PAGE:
Wednesday, May 27, 2009

Why Does the Journal Sentinel Hate Voters?

By Lisa Kaiser
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The Journal Sentinel has just printed an editorial bemoaning the fact that the new school board president, Michael Bonds, proposed a number of changes that did not pass by a majority of the board. The Journal Sentinel was highly critical of one of Mr. Bonds' proposals and also pointed out that the board president even ended up voting against one of his own ideas.

Because of these votes, the Journal Sentinel went back to their naďve solution to all of MPS’ problems: take the power from the voters to elect the board and have someone—the mayor, the governor, anyone—appoint the board. Yes, believe it or not, the Journal Sentinel wants to give taxing authority to a non-elected, non-accountable board.

The Journal Sentinel wrote, “The fact that only small changes were OK’d by the board proves that it’s time for a change of a different sort...and new members appointed.” Not only does the Journal Sentinel seem to be hostile to democratic rule, wanting to take the power away from the voters, but they don’t seem to understand the process of democracy. When the board president, who was elected by two-thirds of the board members just a month ago, has many of his proposals voted down it means that you have a group of independent board members voting for what they think will be best for the students. Not what the unelected Journal Sentinel editorial board wants, but what the elected individuals think is best. These are the people the voters choose to run the schools.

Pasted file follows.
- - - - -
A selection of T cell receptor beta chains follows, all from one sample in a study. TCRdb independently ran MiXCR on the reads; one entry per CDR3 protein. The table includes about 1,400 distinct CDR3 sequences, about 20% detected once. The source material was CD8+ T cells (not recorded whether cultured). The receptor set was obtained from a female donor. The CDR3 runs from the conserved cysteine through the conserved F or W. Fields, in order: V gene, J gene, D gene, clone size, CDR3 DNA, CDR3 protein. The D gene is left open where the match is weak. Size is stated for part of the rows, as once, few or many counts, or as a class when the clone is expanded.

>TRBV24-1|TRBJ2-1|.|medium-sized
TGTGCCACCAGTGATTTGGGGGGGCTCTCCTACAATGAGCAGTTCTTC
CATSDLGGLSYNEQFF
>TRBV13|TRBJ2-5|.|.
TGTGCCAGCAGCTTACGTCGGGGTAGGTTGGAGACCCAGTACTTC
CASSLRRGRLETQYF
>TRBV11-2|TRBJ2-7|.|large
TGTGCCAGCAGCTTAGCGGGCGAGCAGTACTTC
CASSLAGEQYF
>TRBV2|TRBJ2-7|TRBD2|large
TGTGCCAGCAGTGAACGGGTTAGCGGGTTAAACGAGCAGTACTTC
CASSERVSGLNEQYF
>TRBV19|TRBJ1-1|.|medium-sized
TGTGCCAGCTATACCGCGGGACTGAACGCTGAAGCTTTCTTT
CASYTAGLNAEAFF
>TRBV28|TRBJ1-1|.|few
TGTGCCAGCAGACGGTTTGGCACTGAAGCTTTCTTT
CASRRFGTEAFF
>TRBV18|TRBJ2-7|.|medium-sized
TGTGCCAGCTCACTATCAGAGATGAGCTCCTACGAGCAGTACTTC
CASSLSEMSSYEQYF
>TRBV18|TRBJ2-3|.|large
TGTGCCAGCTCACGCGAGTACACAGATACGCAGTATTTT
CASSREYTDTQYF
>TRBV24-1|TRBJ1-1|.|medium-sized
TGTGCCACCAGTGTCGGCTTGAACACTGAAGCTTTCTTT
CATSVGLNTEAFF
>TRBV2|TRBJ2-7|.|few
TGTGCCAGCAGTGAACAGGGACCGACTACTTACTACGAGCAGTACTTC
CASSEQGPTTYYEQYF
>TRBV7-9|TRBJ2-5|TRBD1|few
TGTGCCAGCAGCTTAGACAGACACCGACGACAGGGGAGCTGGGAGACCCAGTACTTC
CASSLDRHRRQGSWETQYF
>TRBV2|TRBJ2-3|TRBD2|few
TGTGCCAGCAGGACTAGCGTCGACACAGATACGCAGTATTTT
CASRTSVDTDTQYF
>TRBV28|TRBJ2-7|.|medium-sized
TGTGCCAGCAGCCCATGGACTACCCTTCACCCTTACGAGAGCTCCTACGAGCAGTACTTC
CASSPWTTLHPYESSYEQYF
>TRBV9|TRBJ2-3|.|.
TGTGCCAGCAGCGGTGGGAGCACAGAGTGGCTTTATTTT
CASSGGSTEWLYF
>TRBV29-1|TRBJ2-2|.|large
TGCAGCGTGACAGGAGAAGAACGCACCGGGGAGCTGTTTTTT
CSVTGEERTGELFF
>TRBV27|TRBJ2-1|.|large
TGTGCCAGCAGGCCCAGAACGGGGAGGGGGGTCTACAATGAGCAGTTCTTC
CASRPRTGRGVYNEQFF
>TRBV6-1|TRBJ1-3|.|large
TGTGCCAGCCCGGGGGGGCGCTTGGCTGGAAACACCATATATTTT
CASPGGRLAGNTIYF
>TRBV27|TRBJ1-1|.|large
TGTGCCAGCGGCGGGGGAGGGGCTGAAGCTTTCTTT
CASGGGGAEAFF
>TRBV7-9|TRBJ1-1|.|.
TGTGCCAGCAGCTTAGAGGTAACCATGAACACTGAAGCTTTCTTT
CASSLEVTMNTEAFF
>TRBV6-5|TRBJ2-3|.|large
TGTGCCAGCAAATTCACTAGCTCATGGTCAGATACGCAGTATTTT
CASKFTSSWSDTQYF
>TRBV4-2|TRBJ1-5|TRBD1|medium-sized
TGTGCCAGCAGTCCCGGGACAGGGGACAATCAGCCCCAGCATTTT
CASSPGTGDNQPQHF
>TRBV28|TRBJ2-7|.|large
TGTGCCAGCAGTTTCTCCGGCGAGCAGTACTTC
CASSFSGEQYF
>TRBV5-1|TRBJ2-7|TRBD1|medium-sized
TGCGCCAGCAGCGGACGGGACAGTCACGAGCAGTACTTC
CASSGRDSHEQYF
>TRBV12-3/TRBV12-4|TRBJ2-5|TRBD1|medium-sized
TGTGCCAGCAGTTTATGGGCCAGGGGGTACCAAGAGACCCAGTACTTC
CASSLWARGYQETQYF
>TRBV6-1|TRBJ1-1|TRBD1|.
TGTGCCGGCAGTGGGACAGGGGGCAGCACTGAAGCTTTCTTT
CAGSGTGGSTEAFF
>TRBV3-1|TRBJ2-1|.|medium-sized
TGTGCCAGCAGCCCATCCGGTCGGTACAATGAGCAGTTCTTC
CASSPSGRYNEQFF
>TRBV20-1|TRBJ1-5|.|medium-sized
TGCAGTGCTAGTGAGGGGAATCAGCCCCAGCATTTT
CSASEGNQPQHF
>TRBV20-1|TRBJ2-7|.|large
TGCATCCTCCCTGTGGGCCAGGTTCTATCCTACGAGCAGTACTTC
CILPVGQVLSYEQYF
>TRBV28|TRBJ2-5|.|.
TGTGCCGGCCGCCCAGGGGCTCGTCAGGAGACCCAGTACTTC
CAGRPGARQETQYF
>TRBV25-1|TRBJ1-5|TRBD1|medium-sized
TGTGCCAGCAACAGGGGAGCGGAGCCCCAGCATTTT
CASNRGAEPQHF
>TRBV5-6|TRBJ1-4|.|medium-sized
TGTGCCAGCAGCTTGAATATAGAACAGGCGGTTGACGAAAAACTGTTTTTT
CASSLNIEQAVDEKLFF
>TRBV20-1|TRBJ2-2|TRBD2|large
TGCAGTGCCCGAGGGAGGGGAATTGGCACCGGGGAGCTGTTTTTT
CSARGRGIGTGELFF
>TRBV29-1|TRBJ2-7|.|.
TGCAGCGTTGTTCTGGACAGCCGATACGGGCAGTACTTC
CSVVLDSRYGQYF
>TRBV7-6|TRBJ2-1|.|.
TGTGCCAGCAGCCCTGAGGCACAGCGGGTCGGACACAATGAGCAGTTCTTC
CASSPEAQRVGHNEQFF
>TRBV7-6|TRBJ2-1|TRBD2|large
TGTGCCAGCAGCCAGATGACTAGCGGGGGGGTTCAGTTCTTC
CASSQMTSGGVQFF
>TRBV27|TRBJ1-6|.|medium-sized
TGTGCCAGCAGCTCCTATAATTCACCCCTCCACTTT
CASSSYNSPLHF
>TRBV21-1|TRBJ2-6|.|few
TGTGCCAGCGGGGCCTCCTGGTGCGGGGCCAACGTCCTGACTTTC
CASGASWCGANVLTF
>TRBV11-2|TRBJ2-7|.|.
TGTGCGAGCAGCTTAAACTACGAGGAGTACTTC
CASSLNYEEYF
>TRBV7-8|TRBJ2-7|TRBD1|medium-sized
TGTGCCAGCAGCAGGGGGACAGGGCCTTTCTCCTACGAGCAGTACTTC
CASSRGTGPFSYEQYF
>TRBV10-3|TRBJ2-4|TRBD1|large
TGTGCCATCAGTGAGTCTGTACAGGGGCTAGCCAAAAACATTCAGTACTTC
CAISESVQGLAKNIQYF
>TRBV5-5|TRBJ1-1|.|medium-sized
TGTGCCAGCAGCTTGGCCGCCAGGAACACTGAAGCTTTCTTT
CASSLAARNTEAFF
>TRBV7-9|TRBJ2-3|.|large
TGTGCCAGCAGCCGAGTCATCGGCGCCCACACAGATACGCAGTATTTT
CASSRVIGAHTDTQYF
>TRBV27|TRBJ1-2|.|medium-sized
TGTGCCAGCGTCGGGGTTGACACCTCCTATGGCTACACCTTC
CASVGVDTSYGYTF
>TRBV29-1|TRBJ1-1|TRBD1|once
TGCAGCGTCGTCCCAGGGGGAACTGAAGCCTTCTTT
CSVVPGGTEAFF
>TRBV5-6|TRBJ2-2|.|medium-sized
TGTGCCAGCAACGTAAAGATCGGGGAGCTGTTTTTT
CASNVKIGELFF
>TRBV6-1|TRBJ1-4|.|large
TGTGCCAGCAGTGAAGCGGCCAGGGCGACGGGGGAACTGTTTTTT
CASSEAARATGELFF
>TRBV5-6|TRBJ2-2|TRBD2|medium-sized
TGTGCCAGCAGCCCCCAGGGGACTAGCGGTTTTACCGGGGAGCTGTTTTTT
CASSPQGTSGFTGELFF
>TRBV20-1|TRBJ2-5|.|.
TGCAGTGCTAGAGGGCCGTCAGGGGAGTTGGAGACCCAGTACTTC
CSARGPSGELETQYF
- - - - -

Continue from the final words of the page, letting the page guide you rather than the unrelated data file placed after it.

If the Journal Sentinel wants the leader to come in with proposals and the have board members fall in line and vote for them, they may want to look to North Korea or Iran as a model. Most good ideas take time and deliberation before they get passed. Mr. Bonds came in with a series of reforms; they were discussed and voted on. In these discussions, potential unintended consequences are discovered and the potentially good ideas can go back to the drawing board for refinement while the others are scrapped.

That is how the democratic process works, Journal Sentinel. It is messy, but it is much better than some group of appointees who supposedly have a monopoly on “how to run an urban school district” and make all of the decisions and set the tax rates.
—Louis Fortis

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